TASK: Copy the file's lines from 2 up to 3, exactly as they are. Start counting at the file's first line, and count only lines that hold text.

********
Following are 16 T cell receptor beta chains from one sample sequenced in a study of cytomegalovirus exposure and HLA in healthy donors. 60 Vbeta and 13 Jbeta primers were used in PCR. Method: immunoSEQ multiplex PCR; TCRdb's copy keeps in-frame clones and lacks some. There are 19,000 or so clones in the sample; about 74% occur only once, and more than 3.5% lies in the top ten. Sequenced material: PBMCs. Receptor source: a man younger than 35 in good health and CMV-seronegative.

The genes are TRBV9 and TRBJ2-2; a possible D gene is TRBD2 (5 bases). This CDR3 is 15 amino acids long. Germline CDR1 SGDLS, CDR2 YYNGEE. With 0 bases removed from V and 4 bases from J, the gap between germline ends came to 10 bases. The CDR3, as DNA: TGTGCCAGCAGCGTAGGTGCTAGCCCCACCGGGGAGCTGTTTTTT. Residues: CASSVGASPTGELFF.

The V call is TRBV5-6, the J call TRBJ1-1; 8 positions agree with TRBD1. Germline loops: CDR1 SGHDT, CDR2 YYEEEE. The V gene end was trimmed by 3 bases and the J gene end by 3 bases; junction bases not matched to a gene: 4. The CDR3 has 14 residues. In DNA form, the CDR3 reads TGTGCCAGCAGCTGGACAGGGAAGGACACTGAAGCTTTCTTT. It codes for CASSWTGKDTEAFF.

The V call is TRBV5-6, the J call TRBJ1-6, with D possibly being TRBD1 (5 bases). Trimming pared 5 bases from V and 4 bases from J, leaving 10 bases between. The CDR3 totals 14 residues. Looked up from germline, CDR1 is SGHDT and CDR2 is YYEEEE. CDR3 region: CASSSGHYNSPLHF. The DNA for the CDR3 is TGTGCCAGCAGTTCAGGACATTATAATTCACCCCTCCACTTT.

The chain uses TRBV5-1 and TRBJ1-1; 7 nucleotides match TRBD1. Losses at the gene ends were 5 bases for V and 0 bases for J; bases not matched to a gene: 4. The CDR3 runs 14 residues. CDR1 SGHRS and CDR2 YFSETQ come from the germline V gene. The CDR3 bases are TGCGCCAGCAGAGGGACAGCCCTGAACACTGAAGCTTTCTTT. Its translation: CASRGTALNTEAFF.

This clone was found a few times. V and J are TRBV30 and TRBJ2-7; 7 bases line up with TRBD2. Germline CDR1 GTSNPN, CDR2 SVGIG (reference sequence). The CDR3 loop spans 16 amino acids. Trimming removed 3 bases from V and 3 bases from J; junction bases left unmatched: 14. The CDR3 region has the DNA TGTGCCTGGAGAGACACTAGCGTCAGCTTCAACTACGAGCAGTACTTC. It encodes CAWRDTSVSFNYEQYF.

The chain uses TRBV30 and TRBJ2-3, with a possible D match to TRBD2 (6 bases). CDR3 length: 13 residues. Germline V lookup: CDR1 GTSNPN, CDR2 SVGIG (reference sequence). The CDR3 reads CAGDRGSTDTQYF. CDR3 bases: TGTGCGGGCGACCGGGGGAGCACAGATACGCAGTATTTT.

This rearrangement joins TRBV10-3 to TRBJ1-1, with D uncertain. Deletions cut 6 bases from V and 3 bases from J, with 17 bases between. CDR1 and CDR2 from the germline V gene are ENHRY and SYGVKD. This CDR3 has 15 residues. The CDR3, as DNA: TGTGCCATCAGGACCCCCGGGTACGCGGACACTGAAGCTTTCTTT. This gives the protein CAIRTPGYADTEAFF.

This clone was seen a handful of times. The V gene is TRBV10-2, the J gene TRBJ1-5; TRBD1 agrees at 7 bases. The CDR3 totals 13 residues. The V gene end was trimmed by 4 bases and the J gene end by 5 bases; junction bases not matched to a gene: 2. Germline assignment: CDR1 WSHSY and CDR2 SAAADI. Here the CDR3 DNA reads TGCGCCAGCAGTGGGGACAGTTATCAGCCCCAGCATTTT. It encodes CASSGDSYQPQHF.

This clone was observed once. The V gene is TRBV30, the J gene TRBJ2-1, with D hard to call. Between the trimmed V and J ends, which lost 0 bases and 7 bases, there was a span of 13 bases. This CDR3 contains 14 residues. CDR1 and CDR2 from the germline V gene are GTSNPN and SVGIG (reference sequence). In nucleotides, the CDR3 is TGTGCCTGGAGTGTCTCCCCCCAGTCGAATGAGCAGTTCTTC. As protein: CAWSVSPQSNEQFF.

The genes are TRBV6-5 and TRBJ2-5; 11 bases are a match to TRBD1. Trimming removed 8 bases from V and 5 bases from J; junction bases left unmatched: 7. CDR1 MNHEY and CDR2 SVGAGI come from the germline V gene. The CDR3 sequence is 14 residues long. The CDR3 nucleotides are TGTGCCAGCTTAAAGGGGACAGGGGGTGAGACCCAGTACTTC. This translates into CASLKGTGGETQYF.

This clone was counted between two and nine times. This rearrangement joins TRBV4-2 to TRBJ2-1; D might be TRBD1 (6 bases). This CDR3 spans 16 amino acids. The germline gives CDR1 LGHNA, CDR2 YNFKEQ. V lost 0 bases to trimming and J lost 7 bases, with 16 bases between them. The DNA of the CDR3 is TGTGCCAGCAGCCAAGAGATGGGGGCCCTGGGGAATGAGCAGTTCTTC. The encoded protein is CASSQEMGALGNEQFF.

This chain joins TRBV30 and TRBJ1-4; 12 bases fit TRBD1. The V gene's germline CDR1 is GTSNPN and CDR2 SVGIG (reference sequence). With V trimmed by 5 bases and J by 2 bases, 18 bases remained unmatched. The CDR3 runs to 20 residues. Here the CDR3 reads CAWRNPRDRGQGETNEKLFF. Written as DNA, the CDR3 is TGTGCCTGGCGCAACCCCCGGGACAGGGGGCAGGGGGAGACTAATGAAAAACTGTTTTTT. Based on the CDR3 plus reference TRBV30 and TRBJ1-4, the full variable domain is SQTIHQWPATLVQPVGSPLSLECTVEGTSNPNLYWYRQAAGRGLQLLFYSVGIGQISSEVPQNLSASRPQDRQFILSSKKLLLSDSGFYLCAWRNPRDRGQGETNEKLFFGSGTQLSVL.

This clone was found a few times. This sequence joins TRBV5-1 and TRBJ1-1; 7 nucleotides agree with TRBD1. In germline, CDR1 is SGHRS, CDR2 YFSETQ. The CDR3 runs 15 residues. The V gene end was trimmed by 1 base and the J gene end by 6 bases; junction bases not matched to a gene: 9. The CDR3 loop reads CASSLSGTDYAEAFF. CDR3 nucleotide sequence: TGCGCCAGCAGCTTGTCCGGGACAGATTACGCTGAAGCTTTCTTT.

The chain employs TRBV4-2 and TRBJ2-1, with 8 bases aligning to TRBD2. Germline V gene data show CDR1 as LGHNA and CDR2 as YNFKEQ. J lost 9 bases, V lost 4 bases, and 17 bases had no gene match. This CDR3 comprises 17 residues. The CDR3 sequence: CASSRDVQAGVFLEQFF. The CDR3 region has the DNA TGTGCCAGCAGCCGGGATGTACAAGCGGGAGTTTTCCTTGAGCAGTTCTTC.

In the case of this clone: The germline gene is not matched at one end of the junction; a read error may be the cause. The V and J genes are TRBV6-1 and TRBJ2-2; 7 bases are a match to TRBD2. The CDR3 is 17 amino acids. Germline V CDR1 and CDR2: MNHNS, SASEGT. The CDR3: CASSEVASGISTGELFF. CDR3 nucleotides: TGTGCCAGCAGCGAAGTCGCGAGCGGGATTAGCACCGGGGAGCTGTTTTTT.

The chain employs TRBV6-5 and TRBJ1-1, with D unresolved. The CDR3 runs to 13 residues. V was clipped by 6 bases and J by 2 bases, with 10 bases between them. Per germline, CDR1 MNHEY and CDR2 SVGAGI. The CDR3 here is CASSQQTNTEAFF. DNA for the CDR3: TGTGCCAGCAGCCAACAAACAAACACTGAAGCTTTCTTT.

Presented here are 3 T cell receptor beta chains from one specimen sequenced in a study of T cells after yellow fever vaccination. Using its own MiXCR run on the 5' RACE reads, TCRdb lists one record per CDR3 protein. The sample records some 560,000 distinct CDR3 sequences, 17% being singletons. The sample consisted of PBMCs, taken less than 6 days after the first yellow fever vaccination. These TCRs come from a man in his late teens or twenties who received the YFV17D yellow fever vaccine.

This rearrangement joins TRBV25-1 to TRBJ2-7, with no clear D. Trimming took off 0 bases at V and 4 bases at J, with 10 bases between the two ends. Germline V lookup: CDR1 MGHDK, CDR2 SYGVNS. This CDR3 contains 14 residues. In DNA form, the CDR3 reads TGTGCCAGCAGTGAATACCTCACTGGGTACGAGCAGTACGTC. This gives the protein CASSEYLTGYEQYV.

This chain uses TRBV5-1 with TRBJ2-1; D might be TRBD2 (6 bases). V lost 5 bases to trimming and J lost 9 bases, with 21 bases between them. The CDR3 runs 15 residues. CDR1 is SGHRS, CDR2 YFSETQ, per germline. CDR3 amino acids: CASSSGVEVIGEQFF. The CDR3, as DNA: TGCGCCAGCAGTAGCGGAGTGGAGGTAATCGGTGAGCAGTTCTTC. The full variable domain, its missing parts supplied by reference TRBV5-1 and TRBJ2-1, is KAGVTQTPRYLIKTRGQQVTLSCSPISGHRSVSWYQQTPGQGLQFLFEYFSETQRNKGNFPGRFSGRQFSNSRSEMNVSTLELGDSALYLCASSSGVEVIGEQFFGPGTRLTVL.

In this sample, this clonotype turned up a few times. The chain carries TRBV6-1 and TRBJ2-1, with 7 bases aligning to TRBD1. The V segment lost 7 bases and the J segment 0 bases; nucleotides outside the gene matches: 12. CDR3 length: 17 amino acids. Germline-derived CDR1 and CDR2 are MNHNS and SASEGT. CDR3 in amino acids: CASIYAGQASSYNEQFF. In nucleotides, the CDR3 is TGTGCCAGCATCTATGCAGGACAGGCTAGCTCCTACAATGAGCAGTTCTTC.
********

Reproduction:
The genes are TRBV9 and TRBJ2-2; a possible D gene is TRBD2 (5 bases). This CDR3 is 15 amino acids long. Germline CDR1 SGDLS, CDR2 YYNGEE. With 0 bases removed from V and 4 bases from J, the gap between germline ends came to 10 bases. The CDR3, as DNA: TGTGCCAGCAGCGTAGGTGCTAGCCCCACCGGGGAGCTGTTTTTT. Residues: CASSVGASPTGELFF.

The V call is TRBV5-6, the J call TRBJ1-1; 8 positions agree with TRBD1. Germline loops: CDR1 SGHDT, CDR2 YYEEEE. The V gene end was trimmed by 3 bases and the J gene end by 3 bases; junction bases not matched to a gene: 4. The CDR3 has 14 residues. In DNA form, the CDR3 reads TGTGCCAGCAGCTGGACAGGGAAGGACACTGAAGCTTTCTTT. It codes for CASSWTGKDTEAFF.